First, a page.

These Michigan Laws Might Surprise You!

These Michigan Laws Might…

Our regular readers might notice that we tend to focus our coverage on new laws or changes to existing laws that might be of special interest to our clients. This week’s edition of “Now You Know It” offers a change of pace, focusing on lesser-known laws that are rarely enforced. In fact, some of the laws that remain “on the books” in Michigan might surprise even the most seasoned legal onlookers. Take, for instance, the following statutes as set forth in the Michigan Compiled Laws (“MCL”), which ban a wide range of conduct:

  • Drunkenness on a train: “No person shall while in an offensive state of intoxication enter or be on or remain upon any railway train or interurban car as a passenger.” MCL 436.201 (1913).
  • Criticizing a person in print for refusing to fight a duel: “Any person who shall post or advertise another, or in writing or print, use any reproachful or contemptuous language, to or concerning another, for not fighting a duel, or for not sending or accepting a challenge, is guilty of a misdemeanor punishable by imprisonment for not more than 6 months or a fine of not more than $750.00.” MCL 750.173 (1931).
  • “Seducing and debauching” an unmarried woman: “Any man who shall seduce and debauch any unmarried woman shall be guilty of a felony, punishable by imprisonment in the state prison not more than 5 years or by fine of not more than 2,500 dollars.” MCL 750.532 (1931).
  • Using indecent language in the presence of women or children: “Indecent, etc., language in presence of women or children — Any person who shall use any indecent, immoral, obscene, vulgar or insulting language in the presence or hearing of any woman or child shall be guilty of a misdemeanor.” MCL 750.337 (1931).
  • Sale of artificially colored baby chicks, rabbits or ducklings: “It shall be unlawful for any person, firm or corporation to sell, or offer for sale, any baby chicks, rabbits, ducklings, or other fowl or game which have been dyed or otherwise artificially colored.” MCL 752.91 (1945).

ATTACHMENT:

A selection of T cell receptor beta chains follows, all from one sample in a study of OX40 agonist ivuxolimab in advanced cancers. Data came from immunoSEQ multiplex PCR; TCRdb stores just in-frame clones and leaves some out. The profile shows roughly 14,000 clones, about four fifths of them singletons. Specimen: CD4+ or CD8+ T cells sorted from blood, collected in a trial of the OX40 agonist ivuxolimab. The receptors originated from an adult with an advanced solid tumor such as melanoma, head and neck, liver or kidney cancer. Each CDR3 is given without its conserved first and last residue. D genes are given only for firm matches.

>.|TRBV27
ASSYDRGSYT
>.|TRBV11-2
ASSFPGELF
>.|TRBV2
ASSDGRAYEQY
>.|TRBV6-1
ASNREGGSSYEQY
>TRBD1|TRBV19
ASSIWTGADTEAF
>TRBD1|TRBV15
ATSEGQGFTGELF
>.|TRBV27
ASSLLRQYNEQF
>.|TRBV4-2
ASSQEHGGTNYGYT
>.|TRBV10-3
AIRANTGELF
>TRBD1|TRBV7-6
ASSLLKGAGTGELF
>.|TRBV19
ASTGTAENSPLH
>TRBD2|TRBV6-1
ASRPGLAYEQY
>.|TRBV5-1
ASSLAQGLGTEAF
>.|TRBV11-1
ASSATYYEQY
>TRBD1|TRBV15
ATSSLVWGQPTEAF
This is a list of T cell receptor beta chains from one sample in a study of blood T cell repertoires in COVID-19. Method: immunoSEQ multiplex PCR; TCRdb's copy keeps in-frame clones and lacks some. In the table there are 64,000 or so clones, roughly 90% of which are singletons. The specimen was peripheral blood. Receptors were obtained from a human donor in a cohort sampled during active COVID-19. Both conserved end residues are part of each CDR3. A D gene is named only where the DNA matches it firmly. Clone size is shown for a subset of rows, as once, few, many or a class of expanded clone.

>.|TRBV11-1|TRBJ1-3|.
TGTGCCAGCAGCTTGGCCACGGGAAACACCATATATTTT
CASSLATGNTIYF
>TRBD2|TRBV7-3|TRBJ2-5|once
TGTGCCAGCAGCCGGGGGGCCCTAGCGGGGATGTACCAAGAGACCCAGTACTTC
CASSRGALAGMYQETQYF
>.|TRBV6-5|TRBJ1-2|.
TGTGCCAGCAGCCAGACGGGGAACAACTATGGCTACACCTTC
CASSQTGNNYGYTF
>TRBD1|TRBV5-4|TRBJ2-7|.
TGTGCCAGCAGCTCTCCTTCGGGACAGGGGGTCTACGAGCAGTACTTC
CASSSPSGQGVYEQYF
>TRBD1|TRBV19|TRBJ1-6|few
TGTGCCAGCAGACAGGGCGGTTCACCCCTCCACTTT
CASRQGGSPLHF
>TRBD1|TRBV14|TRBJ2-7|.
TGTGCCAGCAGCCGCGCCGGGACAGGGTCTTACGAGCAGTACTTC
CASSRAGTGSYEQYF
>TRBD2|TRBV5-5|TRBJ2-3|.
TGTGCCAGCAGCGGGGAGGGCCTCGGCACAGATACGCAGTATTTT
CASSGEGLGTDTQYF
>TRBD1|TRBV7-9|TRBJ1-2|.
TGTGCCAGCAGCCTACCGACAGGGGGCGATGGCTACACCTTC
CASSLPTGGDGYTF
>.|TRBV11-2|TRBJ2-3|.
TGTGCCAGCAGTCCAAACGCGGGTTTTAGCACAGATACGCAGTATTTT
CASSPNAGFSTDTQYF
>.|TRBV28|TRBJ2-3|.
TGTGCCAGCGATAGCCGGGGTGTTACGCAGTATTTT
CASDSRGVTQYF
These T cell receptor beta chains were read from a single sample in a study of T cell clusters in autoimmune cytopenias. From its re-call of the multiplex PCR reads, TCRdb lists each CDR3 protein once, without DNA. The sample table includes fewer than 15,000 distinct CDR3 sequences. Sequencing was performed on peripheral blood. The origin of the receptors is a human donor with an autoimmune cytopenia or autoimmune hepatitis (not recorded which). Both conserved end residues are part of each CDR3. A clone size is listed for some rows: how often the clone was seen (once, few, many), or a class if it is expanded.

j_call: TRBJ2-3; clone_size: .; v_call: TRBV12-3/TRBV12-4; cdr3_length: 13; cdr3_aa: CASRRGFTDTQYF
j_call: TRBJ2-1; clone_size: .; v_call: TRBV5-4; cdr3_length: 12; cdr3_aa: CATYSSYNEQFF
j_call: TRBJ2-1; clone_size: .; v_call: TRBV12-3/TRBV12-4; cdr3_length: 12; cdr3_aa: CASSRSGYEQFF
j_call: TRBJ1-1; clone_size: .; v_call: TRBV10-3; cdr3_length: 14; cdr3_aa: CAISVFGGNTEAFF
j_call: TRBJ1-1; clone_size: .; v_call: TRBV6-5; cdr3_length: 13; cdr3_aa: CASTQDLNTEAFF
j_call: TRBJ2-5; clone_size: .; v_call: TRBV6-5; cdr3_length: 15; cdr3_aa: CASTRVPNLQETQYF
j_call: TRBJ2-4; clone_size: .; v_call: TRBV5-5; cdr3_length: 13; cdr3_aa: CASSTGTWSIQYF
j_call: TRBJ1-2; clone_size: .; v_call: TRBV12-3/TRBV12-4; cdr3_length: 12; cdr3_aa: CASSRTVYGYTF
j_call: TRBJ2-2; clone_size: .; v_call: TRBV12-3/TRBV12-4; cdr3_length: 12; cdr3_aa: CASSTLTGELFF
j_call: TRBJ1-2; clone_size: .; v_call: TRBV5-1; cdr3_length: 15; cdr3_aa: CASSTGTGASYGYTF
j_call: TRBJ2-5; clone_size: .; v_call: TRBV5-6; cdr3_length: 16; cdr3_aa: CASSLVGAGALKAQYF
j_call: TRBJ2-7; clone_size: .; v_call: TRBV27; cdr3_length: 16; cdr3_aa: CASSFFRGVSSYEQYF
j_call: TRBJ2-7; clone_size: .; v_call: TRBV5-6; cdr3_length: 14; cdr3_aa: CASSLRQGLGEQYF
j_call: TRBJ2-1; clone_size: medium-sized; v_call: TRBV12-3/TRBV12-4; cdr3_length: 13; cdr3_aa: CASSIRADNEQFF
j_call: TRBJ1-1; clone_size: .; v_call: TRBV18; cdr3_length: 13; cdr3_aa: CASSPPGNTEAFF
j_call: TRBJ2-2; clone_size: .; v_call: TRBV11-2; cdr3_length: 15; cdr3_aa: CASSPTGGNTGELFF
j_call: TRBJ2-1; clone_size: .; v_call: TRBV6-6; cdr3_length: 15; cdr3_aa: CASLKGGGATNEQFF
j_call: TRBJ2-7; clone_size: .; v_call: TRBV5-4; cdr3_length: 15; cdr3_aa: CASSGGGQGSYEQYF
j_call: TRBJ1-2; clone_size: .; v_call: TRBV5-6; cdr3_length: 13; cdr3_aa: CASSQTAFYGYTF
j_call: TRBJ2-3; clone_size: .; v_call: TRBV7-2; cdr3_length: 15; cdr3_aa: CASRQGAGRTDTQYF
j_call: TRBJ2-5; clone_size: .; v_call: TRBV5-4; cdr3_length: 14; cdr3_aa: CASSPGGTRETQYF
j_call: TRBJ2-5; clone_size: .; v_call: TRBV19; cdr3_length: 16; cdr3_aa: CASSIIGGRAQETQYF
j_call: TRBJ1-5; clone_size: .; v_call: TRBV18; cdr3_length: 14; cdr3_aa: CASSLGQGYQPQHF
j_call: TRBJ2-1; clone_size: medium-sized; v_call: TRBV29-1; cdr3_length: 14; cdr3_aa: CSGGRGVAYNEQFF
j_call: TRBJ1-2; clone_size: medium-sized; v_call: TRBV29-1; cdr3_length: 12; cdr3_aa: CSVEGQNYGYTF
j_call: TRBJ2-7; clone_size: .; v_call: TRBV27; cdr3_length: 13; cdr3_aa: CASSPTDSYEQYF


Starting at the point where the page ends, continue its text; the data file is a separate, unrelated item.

• Buying or selling cars on a Sunday: “It shall be unlawful for any person, firm or corporation to engage in the business of buying, selling, trading or exchanging new, used or second-hand motor vehicles or offering to buy, sell, trade or exchange, or participate in the negotiation thereof, or attempt to buy, sell, trade or exchange any motor vehicle or interest therein, or of any written instrument pertaining thereto, on the first day of the week, commonly called Sunday.” MCL 435.251 (1953).
  • Using God’s name in vain: “Any person who shall wil[l]fully blaspheme the holy name of God, by cursing or contumeliously reproaching God, shall be guilty of a misdemeanor.” MCL 750.102 (1953).

While our clients may find one or more of these laws to be archaic, questions about the utility of a statute will not, standing alone, cause it to be deemed unenforceable. However, in the event that a law is found to conflict with the federal or Michigan constitution, it will be deemed to be unconstitutional and therefore unenforceable. Further, in the event that a law is not enforced for a very lengthy period of time, it is possible that a court could find that it has “fallen into desuetude,” and therefore refuse to enforce it.

Recently, the Michigan House of Representatives voted to repeal certain older laws – including the laws criminalizing “indecent” language in the presence of women and children, and barring the sale of artificially colored baby chicks, rabbits or ducklings – and the bills are now headed to the Senate. According to proponents, repealing these laws will help to ensure that Michigan law is more modern, fair and streamlined.

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